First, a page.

By Andy Sambidge
Minister for overseas affairs sees no need to panic, not expecting further job cuts.
Dubai's debt problems will not lead to an exodus of Indian expats forced by a new glut of job losses, a senior Indian official has said.
There was no cause for worry over potential job losses among Indians employed in the Gulf as a result of the problems facing Dubai World, Minister for Overseas Indian Affairs Vayalar Ravi told the Indo-Asian News Agency.
"There is no need to panic," the minister said, adding: "I have feedback from our consulate general in Dubai and our embassies there. We are not expecting any kind of exodus of Indian workers to India."
He said that while there had been some impact in the GCC region at the beginning of the global downturn last year, the situation had stabilised.
"I even announced this in parliament. About 100,000 Indian workers had returned from Dubai at that time. But many of them have gone back now," the minister told IANS. "India won't be affected by Dubai's debts."
According to latest studies, the largest expat group in the UAE was Indians, with 1.75 million currently residing in the country. Throughout the Gulf region, an estimated five million Indians work.
The second largest group was from Pakistan, with about 1.25 million while roughly 500,000 Bangladeshis live in the UAE.
State-run Dubai World announced last week that it would need to restructure its debt, estimated at $59 billion. It has asked for a six-month standstill agreement with creditors.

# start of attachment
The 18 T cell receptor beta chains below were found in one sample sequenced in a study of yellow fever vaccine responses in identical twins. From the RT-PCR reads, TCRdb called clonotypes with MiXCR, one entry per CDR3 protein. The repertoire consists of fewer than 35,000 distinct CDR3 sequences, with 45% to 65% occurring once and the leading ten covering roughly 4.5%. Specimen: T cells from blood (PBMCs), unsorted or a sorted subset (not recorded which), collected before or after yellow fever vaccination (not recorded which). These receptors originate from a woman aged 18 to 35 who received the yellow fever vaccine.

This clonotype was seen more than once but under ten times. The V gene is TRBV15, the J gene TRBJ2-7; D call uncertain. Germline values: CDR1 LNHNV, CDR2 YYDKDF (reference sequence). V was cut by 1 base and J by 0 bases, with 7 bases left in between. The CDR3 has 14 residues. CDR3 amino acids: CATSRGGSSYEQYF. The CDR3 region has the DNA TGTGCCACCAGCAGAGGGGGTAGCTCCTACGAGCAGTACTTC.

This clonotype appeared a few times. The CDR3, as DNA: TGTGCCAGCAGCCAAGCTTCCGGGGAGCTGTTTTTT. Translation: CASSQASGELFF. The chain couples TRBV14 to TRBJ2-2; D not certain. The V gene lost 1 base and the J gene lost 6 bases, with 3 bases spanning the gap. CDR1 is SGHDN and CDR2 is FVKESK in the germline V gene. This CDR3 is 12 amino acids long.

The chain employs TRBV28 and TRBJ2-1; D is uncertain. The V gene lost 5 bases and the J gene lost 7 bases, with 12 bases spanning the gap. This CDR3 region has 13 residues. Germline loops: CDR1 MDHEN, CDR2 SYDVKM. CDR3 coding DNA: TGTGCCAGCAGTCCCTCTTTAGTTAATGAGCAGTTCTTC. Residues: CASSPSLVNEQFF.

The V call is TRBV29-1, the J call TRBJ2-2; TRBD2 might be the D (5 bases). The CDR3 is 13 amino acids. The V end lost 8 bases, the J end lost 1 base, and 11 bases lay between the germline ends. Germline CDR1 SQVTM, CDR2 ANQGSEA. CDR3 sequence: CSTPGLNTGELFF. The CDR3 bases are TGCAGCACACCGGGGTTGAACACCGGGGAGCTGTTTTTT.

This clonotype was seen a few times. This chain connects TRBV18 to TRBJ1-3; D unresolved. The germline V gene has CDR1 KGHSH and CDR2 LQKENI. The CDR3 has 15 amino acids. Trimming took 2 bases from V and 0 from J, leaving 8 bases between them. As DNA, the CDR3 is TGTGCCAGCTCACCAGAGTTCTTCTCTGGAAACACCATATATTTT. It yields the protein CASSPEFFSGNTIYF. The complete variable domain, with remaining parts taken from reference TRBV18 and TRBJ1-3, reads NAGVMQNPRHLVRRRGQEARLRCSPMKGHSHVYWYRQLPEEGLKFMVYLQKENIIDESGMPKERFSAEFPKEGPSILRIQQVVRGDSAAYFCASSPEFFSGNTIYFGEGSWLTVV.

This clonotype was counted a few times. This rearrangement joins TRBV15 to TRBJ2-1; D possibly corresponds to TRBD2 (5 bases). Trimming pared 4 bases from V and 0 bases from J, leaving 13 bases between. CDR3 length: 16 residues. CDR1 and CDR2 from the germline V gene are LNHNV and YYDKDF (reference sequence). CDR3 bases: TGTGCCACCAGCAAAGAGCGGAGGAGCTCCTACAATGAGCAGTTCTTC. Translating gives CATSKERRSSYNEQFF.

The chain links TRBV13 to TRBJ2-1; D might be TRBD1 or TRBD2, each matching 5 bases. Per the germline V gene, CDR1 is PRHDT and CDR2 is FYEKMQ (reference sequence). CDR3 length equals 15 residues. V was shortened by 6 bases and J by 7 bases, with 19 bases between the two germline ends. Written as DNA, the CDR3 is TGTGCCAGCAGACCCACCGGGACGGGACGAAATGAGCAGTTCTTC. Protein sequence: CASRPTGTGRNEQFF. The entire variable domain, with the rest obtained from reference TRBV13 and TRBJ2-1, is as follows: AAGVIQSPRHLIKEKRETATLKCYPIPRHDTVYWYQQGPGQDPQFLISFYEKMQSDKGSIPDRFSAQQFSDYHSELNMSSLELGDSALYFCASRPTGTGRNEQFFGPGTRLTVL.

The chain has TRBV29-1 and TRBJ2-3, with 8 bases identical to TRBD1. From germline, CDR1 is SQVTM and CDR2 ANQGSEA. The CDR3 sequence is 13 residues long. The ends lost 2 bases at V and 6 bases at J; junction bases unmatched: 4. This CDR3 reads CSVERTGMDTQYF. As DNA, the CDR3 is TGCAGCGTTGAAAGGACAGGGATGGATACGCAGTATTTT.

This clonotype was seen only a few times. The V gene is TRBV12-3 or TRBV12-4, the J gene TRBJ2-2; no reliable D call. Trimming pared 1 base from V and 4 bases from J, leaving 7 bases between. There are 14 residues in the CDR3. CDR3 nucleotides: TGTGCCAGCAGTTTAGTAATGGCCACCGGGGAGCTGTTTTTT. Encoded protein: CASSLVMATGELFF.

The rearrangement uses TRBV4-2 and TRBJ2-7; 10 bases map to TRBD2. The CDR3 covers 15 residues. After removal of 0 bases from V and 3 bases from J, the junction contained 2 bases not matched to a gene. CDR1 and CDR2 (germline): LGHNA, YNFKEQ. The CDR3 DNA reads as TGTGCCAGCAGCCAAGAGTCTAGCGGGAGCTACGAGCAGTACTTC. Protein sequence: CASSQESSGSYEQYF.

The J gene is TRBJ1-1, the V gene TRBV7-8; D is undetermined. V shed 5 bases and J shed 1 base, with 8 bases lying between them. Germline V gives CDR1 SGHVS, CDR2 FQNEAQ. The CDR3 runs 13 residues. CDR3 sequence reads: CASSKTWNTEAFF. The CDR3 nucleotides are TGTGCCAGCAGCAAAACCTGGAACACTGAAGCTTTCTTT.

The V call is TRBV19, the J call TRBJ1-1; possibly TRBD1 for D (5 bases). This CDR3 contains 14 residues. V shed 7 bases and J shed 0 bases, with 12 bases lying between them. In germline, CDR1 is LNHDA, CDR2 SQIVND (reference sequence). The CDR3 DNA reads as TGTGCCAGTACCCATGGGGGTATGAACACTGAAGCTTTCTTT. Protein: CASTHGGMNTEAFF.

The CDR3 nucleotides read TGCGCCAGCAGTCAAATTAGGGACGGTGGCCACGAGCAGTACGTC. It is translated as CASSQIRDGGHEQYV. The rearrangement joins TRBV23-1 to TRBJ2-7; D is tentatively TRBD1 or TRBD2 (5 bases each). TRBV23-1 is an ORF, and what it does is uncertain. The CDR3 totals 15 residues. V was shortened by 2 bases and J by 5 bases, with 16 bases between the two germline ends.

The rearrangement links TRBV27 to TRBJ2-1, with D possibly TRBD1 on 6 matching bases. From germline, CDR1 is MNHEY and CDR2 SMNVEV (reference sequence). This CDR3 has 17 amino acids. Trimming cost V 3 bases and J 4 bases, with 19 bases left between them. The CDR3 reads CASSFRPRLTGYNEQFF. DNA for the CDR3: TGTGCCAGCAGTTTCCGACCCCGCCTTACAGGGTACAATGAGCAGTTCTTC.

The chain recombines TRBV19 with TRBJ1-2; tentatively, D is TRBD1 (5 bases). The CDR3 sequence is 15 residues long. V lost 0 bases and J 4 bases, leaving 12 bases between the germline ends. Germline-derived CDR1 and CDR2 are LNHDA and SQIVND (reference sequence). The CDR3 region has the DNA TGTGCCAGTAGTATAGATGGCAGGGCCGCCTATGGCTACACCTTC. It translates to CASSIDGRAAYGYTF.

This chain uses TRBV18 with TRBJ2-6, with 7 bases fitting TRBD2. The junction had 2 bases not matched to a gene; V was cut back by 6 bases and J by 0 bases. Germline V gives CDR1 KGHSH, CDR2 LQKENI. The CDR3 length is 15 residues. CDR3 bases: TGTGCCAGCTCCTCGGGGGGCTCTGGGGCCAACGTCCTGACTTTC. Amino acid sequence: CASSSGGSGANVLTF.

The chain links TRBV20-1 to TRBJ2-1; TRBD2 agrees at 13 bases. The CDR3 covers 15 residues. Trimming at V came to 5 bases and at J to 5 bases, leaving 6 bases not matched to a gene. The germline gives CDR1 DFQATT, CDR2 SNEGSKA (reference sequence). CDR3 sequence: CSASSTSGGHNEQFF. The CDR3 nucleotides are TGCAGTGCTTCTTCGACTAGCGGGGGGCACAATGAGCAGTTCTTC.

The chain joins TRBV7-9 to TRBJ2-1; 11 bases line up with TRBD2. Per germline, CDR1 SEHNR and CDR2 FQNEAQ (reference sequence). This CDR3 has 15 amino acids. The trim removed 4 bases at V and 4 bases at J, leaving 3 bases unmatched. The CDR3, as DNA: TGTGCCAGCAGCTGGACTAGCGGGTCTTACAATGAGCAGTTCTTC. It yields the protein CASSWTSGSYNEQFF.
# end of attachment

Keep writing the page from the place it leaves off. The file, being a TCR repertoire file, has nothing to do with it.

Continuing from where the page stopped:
There have been some concerns in India among the families of expatriate Indians working in the Gulf since the region accounts for nearly half of the country's inward remittances worth $25 million annually.
This is high time for Indian govt to check with UAE to find out how many Indians are serving jail terms because of Economic reasons(debt) and some kind of amnesty to be declared. There are few thousands of educated people inside jail because of debt which mounted during recession as they lost their JOBS
I think as much as 50% of the Asians population remaining in UAE have no jobs and/or donâ€™t have the necessary papers. That is probably the same for entire GCC region. There are obviously much fewer white-collar jobs compared to before the crises. For every white-collar job there are many blue-collar jobs to support it. By that calculation 50% of the Asian workforce should be out of jobs and paper by mid 2009. It may be an easy task to ship out hundreds of thousands of construction workers once the projects got finished or canceled. Itâ€™s entirely a different task to ship back hundreds of thousands of unwilling people who have no skills and no future to look forward to back home.